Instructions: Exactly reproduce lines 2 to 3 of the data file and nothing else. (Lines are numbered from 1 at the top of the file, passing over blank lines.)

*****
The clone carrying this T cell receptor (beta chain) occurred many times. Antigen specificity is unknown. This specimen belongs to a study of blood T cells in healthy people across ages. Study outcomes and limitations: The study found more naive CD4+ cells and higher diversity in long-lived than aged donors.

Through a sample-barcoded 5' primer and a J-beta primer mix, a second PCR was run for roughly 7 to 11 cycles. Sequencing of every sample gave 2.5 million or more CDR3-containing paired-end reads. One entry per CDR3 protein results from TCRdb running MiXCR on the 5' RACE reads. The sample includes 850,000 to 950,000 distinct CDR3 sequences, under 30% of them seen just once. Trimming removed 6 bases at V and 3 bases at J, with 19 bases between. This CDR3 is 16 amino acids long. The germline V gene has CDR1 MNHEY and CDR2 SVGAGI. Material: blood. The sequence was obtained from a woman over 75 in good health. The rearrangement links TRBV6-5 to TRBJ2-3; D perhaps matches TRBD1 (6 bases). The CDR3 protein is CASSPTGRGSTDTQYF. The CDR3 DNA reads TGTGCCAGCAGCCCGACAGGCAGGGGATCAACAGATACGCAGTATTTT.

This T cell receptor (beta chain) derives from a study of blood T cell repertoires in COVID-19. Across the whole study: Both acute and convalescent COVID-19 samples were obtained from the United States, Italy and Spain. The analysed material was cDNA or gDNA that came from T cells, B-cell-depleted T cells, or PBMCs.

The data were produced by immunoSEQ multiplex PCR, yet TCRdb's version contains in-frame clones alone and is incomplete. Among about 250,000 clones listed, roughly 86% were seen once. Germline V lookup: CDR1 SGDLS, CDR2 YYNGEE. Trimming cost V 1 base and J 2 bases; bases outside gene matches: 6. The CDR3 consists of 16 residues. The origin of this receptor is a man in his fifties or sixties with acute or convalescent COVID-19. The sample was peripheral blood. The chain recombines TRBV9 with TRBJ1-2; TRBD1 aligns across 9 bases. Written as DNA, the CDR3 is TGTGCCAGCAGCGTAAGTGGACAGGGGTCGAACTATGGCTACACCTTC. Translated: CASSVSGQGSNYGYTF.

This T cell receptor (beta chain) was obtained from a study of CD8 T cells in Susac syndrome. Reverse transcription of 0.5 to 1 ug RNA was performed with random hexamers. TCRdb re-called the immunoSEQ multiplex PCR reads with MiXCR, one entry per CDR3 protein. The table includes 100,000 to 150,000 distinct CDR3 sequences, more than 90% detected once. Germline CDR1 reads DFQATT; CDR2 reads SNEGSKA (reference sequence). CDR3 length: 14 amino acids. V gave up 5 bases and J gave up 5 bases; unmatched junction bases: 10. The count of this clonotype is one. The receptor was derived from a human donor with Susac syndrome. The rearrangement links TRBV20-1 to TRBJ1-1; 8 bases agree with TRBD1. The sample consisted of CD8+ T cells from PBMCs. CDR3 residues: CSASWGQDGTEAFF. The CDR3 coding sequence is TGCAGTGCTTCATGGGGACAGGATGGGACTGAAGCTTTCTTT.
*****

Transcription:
Through a sample-barcoded 5' primer and a J-beta primer mix, a second PCR was run for roughly 7 to 11 cycles. Sequencing of every sample gave 2.5 million or more CDR3-containing paired-end reads. One entry per CDR3 protein results from TCRdb running MiXCR on the 5' RACE reads. The sample includes 850,000 to 950,000 distinct CDR3 sequences, under 30% of them seen just once. Trimming removed 6 bases at V and 3 bases at J, with 19 bases between. This CDR3 is 16 amino acids long. The germline V gene has CDR1 MNHEY and CDR2 SVGAGI. Material: blood. The sequence was obtained from a woman over 75 in good health. The rearrangement links TRBV6-5 to TRBJ2-3; D perhaps matches TRBD1 (6 bases). The CDR3 protein is CASSPTGRGSTDTQYF. The CDR3 DNA reads TGTGCCAGCAGCCCGACAGGCAGGGGATCAACAGATACGCAGTATTTT.

This T cell receptor (beta chain) derives from a study of blood T cell repertoires in COVID-19. Across the whole study: Both acute and convalescent COVID-19 samples were obtained from the United States, Italy and Spain. The analysed material was cDNA or gDNA that came from T cells, B-cell-depleted T cells, or PBMCs.